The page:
This week I’ve been looking at the life of a young man who died whilst serving on hms Dolphin in 1917.
James Douglas Forster, Engine Room Artificer (Acting),
James Douglas Forster was the second surviving son of James and Isabella Forster who had married in the summer of 1889 in Gateshead. He was born on 24 October 1894, and by the time he was shown on the census return in 1901 the family was living at 65 Park Terrace, Swalwell. James father recorded his occupation as ‘Machine – Plane’. In addition to his older brother Sidney, James also had two younger sisters.
Over the next ten years the family grew, and the next census return shows that James had another five sisters. A further four children had died in infancy. The family was living at 18 Crowley Road, Swalwell,and young James was learning a trade, working as an apprentice in an engine shop. The following year another son was born into the family.
James continued with his apprenticeship, and when he enlisted in the Royal Navy on 4 April 1917 he was a fitter and turner. He was described as 5’6” tall with a 38” chest, brown hair, grey eyes and a fresh complexion. He was issued with the service number M/25803, and was initially posted to HMS Crescent. From 5 April to 25 July 1917 James served aboard HMS Victory, a shore based depot in Portsmouth. He was given the rank of Engine Room Artificer. On 26 July James was moved to HMS Dolphin which at that time was the base of the Royal Navy submarine service, and its submarine school. Perhaps he was training for service in the submarines.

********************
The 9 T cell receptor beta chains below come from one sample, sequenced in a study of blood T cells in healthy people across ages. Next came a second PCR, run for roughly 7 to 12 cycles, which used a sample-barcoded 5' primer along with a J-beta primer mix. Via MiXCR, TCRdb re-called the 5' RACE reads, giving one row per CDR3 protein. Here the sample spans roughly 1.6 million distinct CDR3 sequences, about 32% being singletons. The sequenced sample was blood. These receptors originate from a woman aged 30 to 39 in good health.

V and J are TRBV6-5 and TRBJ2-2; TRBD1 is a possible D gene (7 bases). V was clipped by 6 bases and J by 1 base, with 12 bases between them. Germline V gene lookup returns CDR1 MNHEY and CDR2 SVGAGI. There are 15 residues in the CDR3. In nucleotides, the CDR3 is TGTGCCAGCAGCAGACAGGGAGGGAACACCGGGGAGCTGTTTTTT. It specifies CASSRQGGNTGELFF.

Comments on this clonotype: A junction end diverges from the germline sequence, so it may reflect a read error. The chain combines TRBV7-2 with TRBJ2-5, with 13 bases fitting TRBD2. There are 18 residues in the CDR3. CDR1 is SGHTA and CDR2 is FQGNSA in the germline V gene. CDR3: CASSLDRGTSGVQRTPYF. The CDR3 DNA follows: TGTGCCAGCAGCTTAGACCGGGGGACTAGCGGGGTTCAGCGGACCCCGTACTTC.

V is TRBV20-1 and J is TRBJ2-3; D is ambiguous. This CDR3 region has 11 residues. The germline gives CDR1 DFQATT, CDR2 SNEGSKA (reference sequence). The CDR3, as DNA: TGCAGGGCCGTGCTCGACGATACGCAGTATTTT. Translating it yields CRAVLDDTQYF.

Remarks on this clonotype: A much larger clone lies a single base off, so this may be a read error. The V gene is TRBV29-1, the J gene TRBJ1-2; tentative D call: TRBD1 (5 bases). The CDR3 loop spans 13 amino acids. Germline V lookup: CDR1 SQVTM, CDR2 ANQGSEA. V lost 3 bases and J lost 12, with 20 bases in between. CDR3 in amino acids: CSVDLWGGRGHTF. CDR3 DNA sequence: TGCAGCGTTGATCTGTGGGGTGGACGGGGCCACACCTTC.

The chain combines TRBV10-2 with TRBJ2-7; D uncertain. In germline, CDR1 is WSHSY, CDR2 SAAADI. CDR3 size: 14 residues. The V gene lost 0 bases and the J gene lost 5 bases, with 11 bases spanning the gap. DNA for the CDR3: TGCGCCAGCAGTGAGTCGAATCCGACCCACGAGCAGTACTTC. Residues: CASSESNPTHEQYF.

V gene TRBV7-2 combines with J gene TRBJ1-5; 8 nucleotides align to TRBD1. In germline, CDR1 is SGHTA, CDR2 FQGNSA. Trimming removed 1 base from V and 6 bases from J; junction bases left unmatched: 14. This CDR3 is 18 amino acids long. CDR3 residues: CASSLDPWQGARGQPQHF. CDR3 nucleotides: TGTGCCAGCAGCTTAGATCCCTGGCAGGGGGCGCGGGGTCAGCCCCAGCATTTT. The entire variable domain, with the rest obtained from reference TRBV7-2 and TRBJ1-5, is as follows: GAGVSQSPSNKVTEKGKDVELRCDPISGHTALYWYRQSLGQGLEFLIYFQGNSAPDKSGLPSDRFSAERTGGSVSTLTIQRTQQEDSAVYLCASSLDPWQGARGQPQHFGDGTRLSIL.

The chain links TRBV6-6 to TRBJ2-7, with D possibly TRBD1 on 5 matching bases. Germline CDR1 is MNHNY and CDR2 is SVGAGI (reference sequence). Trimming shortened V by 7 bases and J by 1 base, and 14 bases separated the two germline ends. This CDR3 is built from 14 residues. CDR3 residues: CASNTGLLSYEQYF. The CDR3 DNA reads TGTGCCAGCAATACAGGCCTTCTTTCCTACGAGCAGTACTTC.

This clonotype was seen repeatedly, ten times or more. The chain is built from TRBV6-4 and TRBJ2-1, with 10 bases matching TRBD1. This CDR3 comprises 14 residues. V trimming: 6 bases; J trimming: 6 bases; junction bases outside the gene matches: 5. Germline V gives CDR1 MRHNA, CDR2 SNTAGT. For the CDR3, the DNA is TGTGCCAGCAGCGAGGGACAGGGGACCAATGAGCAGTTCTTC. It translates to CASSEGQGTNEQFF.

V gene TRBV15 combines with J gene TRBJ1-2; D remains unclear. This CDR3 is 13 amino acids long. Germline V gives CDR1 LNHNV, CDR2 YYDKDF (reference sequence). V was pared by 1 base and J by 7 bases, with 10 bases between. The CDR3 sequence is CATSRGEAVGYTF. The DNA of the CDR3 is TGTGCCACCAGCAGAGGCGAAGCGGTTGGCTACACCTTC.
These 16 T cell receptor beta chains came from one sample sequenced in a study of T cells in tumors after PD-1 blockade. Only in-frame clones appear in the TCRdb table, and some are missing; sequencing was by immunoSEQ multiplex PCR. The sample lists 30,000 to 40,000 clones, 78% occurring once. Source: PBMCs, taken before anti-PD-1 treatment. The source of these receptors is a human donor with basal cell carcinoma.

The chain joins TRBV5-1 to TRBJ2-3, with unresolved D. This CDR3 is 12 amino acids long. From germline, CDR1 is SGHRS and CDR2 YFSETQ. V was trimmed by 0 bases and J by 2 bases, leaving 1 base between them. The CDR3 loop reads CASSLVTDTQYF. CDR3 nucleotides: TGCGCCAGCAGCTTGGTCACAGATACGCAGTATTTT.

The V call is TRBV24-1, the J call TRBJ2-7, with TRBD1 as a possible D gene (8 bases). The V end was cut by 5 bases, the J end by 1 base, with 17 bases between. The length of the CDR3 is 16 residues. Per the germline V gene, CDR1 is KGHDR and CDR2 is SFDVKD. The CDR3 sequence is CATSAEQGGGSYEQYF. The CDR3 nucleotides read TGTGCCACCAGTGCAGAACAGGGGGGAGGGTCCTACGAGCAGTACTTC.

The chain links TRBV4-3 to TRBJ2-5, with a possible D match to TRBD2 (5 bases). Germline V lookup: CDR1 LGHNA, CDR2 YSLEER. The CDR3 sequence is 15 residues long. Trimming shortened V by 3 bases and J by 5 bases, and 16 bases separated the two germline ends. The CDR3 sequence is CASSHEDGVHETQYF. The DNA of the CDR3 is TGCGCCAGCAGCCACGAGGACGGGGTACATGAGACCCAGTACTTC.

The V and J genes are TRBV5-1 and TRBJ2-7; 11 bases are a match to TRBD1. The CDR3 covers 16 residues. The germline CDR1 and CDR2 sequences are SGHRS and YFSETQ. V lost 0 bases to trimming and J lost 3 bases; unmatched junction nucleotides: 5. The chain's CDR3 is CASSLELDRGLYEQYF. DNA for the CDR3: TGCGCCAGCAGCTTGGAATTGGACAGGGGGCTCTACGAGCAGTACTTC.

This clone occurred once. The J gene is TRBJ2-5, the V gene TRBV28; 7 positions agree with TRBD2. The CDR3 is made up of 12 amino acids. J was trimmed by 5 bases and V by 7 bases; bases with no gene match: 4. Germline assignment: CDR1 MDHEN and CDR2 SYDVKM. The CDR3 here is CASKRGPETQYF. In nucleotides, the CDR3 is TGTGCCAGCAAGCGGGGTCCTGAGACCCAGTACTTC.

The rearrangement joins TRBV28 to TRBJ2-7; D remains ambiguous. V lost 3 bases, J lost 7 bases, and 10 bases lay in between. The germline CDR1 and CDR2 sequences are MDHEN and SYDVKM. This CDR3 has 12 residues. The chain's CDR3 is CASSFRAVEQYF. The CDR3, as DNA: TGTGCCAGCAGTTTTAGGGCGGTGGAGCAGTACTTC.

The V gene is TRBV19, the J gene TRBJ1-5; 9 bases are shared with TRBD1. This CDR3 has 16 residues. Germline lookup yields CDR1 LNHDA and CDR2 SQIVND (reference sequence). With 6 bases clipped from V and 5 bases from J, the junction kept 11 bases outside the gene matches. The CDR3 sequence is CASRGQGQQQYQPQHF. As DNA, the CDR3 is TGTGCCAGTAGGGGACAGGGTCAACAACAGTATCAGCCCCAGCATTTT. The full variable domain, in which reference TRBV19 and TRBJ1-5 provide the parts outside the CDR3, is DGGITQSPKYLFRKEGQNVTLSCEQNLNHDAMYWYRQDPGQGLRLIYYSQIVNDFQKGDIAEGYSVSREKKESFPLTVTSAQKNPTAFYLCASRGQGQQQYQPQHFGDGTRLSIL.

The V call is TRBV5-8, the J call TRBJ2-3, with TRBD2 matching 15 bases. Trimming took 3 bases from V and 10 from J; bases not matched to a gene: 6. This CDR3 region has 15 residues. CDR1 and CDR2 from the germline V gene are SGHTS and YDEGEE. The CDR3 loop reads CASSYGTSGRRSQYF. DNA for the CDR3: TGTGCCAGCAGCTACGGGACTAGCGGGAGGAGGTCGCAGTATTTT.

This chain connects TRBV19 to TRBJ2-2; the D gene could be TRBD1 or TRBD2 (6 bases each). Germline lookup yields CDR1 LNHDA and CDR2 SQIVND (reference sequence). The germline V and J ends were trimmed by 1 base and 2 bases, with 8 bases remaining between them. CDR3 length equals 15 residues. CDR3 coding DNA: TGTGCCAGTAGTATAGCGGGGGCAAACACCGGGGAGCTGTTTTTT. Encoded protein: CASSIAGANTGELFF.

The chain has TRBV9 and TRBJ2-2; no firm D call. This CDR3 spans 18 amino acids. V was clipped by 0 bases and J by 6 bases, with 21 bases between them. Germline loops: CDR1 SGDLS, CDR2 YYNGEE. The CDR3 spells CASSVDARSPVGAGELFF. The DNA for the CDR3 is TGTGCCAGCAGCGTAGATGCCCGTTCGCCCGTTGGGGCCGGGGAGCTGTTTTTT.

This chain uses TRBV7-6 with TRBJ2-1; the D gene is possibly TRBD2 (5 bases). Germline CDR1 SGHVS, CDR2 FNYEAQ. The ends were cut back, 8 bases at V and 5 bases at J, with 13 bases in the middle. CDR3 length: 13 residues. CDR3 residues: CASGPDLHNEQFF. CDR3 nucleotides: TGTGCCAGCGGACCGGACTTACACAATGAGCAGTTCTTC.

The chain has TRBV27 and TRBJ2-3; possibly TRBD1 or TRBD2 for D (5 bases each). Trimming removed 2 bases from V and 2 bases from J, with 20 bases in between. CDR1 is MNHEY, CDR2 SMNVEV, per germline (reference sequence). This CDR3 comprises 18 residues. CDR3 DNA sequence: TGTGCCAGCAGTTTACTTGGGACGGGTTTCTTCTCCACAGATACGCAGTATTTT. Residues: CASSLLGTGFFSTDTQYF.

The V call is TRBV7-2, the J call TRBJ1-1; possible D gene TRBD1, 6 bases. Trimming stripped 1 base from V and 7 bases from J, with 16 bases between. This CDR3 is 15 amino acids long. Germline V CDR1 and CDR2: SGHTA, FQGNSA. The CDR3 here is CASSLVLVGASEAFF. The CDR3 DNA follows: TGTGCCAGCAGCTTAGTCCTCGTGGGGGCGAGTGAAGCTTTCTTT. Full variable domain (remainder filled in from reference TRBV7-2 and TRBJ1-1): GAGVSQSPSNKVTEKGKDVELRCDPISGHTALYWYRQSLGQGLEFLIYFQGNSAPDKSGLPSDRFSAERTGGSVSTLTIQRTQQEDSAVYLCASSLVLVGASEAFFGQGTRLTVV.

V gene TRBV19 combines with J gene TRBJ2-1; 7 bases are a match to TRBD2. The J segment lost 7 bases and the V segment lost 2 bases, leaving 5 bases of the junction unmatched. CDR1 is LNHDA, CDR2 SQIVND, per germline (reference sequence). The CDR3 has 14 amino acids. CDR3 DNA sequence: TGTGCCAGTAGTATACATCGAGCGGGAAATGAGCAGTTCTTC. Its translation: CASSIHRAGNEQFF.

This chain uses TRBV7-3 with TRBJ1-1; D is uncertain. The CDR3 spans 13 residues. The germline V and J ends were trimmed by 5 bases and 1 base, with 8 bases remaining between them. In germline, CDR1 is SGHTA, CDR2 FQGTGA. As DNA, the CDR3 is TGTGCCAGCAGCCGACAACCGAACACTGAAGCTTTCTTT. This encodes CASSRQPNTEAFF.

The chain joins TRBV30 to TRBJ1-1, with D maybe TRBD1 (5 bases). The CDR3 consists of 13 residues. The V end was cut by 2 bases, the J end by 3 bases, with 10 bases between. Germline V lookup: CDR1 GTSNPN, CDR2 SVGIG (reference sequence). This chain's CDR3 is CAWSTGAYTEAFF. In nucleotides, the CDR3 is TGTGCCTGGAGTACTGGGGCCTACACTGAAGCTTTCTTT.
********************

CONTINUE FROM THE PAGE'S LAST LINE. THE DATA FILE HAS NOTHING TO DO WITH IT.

Sadly James was not to survive his time there, and he died suddenly on 21 October, just three days before his 23rd birthday, after hurrying to catch the boat. James’ body was returned home, and he was buried in the local cemetery. His Commonwealth War Graves headstone bears the inscription ‘Thy will be done’.
James’ older brother Sydney, became a Congregationalist Minister. He married in the spring of 1921 and in June travelled with his new bride to Minnesota, where he spent the remainder of his life. On 7 May 1927 James’ sisters Mary (a typist) and Glendoris (a nursemaid) also left england bound for the United States, and when the 1930 Census return was made they were living with their brother in Aitken, Minnesota.
James parents lived out their lives in Swalwell and were still living at 18 Crowley Road in 1939. James died in 1946 and Isabella in 1949. They are buried in the same plot as their son James.
Image used with permission of Brian54 (FindaGrave.com)